Analysis Raises New HealthCare.gov Privacy Questions
January 20, 2015 in News
HealthCare.gov contains embedded connections between the website and several third-party technology companies, prompting concerns about privacy, according to an analysis by technology experts, the AP/New York Times reports.
The analysis was conducted by various technology experts, including Mehdi Daoudi, CEO of Catchpoint Systems. The analysis was replicated by the Associated Press during one 10-minute visit to HealthCare.gov.
Catchpoint Systems identified 50 third-party connections embedded in the federal health insurance exchange site.
Meanwhile, the AP discovered that dozens of third-party sites were accessed in the background, including:
- Google’s data analytics service;
- Twitter; and
- Several online advertising providers.
The analysis found that dozens of data companies might be able to determine when a user is on HealthCare.gov. In addition, some companies might be able to piece together a user’s age, income, ZIP code and medical information, according to the analysis.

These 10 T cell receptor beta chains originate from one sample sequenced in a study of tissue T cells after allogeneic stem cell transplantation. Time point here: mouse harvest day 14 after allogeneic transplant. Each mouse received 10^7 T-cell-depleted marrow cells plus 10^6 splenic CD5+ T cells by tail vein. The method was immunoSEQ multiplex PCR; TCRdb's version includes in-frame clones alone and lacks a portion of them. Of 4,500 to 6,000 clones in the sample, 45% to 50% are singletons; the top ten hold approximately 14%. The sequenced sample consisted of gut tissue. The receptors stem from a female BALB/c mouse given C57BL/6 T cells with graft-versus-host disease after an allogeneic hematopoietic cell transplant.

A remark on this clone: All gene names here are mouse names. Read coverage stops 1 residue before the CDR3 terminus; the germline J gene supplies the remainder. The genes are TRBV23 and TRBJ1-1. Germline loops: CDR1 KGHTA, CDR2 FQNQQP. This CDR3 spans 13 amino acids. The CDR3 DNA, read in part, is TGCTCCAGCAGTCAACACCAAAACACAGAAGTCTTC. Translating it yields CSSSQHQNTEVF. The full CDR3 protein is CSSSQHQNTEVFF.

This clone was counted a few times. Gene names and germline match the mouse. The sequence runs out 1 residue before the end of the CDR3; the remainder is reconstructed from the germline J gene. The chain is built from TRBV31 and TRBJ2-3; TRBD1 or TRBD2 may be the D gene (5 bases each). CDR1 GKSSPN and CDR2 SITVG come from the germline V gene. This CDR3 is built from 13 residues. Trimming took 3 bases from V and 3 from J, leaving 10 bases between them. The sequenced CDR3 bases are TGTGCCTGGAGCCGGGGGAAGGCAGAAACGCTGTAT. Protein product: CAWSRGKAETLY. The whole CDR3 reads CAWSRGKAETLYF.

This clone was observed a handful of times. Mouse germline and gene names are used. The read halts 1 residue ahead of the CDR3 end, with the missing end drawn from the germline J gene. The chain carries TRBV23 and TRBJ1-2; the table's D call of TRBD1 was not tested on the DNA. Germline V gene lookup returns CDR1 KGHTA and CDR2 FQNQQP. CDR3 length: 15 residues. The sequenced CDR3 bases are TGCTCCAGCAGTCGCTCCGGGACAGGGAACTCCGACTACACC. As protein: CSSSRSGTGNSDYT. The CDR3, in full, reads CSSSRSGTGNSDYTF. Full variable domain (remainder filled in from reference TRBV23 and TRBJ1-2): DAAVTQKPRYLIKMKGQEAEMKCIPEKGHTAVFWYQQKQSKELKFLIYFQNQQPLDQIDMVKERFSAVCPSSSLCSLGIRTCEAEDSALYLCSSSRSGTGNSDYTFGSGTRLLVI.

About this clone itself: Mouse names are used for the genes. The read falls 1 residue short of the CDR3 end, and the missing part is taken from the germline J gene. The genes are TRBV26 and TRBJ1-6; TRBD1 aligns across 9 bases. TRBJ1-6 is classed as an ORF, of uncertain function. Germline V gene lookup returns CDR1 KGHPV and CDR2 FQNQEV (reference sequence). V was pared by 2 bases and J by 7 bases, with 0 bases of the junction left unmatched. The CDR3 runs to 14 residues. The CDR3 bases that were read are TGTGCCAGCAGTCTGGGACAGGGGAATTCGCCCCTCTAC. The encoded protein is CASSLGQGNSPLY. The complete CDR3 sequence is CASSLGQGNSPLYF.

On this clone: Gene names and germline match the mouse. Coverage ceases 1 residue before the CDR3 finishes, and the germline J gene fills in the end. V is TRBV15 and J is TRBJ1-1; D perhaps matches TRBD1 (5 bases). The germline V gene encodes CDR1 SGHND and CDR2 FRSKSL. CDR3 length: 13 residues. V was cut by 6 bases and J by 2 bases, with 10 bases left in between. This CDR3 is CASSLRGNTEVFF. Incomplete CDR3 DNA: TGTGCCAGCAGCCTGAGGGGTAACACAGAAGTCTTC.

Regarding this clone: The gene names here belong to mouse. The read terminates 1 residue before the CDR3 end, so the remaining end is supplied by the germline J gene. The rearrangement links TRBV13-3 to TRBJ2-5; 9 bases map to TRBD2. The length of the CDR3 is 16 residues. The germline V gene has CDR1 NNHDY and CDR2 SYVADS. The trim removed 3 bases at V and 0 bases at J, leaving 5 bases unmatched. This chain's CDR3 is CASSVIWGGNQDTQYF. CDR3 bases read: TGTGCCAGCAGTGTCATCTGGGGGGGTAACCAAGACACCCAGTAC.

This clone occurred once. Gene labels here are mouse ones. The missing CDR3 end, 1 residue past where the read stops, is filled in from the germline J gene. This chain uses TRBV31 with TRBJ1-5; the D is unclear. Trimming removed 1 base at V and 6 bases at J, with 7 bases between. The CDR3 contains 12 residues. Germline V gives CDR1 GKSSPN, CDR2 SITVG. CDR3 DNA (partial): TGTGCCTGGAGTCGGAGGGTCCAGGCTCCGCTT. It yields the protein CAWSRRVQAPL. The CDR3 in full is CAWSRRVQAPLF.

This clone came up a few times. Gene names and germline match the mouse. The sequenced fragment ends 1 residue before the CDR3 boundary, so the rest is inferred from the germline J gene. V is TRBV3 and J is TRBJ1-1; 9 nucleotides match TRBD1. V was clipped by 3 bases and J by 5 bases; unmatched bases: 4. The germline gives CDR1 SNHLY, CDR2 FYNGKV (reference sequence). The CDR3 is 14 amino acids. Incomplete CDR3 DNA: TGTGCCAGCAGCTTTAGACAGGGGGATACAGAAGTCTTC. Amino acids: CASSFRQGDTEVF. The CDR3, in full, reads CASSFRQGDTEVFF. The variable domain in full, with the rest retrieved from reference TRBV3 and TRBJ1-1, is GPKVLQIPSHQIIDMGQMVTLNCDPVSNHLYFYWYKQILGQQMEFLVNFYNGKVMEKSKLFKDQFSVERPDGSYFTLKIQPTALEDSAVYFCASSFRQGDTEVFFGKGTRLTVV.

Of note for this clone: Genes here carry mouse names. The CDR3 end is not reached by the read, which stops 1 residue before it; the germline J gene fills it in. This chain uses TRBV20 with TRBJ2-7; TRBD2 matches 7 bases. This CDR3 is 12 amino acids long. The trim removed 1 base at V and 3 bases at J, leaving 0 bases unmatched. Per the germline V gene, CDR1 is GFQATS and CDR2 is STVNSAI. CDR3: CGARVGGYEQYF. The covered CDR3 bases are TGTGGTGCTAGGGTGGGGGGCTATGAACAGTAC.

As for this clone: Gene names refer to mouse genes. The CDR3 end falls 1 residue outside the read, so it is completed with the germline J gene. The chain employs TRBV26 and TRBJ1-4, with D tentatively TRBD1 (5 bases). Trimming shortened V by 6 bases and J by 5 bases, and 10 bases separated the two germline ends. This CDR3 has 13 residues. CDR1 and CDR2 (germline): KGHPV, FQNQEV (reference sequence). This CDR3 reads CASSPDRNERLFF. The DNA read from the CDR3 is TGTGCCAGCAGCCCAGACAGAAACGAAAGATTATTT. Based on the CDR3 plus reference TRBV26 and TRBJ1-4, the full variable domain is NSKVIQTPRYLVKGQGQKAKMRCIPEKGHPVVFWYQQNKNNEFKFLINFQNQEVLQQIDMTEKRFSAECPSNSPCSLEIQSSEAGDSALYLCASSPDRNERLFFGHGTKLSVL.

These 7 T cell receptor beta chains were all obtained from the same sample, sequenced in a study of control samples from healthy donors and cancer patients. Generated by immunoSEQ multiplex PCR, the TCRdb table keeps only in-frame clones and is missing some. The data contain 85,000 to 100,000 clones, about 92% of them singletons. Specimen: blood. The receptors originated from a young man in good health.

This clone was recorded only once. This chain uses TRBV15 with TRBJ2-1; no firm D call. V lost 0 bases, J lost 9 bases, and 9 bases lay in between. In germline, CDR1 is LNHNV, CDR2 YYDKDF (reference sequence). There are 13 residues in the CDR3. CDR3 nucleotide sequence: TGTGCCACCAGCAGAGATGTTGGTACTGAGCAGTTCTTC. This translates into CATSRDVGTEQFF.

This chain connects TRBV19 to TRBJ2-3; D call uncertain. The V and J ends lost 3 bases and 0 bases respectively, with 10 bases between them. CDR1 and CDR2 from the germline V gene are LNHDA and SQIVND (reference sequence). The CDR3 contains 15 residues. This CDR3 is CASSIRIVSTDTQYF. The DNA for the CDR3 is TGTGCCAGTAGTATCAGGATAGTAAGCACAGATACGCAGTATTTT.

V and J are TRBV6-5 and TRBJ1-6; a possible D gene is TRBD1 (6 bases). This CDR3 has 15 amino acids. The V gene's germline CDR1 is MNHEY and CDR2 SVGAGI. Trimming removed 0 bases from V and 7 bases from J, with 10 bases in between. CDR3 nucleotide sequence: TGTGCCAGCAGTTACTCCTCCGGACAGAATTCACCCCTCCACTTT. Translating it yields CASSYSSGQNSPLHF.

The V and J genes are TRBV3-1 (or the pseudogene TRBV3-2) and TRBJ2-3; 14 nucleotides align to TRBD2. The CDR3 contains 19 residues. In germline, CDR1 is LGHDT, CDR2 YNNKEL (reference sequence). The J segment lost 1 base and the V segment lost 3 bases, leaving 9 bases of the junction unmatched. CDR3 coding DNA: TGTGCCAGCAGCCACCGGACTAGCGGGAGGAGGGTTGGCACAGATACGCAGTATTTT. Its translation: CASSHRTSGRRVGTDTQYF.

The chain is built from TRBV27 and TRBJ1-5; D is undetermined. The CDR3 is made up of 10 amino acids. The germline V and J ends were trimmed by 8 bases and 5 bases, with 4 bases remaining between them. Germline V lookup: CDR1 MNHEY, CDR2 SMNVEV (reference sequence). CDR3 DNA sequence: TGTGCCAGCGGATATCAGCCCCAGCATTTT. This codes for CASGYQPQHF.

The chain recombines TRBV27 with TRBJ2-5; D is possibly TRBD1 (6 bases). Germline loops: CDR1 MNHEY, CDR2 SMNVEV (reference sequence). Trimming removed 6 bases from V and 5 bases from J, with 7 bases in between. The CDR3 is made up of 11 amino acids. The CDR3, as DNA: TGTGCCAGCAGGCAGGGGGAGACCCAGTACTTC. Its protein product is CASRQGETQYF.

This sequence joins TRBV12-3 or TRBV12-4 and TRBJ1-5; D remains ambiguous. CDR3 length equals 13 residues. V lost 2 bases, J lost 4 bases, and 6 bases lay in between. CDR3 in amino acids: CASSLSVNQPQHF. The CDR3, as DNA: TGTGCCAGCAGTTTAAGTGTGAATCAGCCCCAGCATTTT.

The third parties cannot see a user’s name, birth date or Social Security number, but they might be able to determine personal information by noting that a user accessed HealthCare.gov and comparing that with other Internet activities.
HealthCare.gov’s privacy policies states that “no personally identifiable information” is collected by third-party web measurement tools, which are considered a standard part of e-commerce, according to the AP/Times.
According to the AP/Times, there is no evidence that such information has been misused.
Cooper Quintin, a staff technologist for the Electronic Frontier Foundation, said “I think that this could erode … confidentiality when dealing with medical data and medical information.”
According to CMS spokesperson Aaron Albright, third-party vendors “are prohibited from using information from these tools on HealthCare.gov for their companies’ purpose,” adding that the government uses them for performance measurement purposes (AP/New York Times, 1/20).